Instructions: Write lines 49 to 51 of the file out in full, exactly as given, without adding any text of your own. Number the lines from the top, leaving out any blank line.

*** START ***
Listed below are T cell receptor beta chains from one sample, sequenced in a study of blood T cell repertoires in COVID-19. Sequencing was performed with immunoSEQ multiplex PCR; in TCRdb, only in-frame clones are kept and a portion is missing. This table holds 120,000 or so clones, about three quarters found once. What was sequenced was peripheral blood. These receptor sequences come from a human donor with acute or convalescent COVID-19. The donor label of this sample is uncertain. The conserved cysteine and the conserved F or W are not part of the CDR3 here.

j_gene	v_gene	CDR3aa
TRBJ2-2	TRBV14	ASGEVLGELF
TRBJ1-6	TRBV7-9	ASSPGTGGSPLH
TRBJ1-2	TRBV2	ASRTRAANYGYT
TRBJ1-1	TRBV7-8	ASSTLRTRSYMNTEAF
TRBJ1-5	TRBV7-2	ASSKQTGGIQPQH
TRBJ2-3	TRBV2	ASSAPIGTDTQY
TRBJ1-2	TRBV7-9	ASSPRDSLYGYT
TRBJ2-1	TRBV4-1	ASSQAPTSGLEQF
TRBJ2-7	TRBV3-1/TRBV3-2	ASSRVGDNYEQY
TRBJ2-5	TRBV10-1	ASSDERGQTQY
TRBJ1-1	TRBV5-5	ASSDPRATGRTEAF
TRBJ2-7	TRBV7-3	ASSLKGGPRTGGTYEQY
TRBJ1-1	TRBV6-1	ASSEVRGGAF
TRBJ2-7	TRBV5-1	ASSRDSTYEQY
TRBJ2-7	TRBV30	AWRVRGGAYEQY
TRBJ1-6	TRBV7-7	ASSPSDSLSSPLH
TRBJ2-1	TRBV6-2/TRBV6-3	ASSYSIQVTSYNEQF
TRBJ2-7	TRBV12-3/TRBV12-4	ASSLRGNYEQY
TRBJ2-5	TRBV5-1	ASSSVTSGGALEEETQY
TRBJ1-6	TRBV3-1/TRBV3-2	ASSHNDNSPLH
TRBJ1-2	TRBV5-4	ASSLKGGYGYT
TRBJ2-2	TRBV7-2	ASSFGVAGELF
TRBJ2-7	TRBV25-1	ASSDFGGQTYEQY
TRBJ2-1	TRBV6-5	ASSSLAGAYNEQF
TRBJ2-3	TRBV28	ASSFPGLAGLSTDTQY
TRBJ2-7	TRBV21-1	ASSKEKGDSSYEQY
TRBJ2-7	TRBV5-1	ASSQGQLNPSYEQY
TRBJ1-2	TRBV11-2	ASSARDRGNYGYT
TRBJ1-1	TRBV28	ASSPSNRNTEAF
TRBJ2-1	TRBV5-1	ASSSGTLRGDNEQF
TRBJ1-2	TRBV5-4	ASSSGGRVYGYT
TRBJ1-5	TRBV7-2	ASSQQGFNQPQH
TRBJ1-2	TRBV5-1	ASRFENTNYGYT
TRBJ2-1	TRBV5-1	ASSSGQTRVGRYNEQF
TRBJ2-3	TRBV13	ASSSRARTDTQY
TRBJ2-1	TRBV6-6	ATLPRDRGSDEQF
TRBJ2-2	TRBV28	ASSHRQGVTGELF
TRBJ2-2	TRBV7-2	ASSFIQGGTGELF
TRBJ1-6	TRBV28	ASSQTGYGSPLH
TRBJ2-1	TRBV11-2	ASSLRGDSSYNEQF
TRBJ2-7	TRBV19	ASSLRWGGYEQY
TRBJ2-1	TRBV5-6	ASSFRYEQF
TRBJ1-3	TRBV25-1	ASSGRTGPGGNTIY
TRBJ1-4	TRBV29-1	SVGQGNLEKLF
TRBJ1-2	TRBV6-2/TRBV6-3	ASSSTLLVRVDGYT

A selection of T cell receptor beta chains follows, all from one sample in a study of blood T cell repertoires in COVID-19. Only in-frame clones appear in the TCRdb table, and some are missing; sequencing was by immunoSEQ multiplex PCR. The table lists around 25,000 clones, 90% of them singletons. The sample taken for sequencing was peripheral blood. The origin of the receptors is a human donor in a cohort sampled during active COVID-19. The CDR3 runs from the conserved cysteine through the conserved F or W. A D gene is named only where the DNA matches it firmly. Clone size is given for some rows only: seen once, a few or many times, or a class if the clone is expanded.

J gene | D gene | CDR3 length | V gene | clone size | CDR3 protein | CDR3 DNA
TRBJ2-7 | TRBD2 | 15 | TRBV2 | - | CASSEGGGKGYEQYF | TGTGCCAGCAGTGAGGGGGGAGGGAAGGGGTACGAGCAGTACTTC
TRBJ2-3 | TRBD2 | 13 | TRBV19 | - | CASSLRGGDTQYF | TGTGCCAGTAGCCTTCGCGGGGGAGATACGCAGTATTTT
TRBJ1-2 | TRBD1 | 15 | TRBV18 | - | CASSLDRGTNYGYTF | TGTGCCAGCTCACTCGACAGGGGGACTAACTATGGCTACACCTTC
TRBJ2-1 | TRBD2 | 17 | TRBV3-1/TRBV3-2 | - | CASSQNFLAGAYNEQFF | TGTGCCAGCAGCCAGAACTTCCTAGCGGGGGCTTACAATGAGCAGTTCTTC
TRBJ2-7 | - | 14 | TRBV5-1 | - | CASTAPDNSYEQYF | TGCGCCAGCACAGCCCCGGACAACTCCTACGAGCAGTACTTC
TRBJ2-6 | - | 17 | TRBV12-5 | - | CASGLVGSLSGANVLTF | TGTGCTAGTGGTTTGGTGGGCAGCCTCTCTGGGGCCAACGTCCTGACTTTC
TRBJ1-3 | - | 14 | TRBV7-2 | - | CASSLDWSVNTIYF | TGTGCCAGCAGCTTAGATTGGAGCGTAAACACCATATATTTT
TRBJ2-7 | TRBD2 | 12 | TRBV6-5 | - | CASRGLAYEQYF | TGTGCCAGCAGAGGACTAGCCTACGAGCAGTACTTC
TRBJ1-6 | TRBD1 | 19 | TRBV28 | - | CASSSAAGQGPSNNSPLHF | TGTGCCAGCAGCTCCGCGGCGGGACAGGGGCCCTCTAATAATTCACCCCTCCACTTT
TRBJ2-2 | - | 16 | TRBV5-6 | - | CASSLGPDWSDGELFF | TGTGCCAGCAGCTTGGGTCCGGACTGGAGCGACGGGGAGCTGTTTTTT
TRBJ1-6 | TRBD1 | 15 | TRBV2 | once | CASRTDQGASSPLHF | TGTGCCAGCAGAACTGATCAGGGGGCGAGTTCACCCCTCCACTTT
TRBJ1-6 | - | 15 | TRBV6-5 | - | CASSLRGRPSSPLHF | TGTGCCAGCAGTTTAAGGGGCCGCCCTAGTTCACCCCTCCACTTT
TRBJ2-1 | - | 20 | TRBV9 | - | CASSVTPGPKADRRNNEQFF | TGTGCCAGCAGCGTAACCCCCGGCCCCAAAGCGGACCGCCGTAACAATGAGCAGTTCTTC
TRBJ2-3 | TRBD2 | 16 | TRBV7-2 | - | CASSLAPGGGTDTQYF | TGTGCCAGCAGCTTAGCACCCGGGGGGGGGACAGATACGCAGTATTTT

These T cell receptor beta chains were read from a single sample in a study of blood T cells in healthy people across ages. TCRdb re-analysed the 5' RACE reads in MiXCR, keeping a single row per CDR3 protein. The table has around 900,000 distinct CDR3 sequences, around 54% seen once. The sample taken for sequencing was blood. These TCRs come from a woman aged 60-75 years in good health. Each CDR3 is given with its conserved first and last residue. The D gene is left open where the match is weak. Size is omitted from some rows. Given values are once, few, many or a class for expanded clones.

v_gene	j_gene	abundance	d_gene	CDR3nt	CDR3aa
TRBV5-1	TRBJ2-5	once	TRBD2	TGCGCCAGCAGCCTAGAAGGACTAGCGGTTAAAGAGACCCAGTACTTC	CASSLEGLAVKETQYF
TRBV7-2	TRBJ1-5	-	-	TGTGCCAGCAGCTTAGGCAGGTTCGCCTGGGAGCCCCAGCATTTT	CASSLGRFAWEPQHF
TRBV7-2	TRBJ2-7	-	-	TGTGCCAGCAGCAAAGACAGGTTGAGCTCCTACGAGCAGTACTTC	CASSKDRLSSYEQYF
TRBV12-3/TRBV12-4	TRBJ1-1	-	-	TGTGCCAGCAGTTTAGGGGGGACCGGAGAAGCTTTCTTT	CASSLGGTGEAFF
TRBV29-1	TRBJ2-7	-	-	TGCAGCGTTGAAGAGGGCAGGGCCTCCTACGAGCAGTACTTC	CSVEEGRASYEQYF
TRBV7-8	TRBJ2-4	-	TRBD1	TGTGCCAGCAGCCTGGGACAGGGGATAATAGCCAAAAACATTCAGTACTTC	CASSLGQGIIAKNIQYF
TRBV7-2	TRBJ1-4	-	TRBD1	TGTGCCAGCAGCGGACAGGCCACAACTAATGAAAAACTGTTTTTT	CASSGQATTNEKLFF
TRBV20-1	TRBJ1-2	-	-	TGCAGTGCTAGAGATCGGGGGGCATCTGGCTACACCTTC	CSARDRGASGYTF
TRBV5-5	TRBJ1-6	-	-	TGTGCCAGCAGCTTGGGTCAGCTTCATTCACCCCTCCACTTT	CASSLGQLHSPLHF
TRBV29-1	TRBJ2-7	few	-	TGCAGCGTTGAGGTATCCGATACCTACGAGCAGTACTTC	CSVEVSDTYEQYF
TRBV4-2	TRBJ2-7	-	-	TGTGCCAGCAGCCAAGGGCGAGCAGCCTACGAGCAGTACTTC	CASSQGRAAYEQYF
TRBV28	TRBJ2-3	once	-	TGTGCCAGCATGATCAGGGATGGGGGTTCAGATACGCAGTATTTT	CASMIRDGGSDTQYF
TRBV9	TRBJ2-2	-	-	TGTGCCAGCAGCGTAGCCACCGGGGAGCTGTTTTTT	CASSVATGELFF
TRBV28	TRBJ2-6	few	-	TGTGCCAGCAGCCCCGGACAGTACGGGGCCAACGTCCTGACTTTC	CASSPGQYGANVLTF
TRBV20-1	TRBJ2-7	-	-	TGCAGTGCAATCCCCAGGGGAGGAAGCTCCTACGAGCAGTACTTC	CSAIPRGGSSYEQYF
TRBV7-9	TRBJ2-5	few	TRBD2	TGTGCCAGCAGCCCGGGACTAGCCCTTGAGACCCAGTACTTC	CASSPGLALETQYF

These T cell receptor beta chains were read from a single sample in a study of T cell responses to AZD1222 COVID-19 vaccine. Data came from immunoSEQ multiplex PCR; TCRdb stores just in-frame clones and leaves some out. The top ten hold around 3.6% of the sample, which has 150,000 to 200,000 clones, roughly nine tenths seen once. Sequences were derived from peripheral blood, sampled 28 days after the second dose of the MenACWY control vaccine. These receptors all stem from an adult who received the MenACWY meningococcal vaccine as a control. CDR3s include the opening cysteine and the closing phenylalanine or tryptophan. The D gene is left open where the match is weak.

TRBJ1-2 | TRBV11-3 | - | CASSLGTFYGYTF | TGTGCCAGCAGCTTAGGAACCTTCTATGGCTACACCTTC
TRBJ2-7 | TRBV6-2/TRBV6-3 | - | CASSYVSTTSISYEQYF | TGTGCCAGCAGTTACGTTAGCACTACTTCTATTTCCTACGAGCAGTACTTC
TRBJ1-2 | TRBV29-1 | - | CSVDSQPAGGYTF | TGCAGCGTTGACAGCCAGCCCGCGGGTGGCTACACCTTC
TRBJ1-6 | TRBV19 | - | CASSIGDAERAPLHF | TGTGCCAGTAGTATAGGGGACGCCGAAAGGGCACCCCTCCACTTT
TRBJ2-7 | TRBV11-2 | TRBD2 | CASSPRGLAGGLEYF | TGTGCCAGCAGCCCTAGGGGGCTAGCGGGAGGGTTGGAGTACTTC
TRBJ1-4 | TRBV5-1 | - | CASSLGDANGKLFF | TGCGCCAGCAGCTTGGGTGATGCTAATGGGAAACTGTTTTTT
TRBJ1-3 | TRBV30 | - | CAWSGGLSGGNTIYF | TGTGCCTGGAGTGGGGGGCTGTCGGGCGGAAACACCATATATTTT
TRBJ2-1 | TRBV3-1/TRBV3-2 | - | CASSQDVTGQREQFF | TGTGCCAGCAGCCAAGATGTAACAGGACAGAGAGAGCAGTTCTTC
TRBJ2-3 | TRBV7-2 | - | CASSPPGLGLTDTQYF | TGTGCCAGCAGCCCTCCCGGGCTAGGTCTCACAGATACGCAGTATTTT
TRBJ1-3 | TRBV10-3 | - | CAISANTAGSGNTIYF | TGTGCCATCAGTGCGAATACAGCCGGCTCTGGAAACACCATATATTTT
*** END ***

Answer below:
J gene | D gene | CDR3 length | V gene | clone size | CDR3 protein | CDR3 DNA
TRBJ2-7 | TRBD2 | 15 | TRBV2 | - | CASSEGGGKGYEQYF | TGTGCCAGCAGTGAGGGGGGAGGGAAGGGGTACGAGCAGTACTTC
TRBJ2-3 | TRBD2 | 13 | TRBV19 | - | CASSLRGGDTQYF | TGTGCCAGTAGCCTTCGCGGGGGAGATACGCAGTATTTT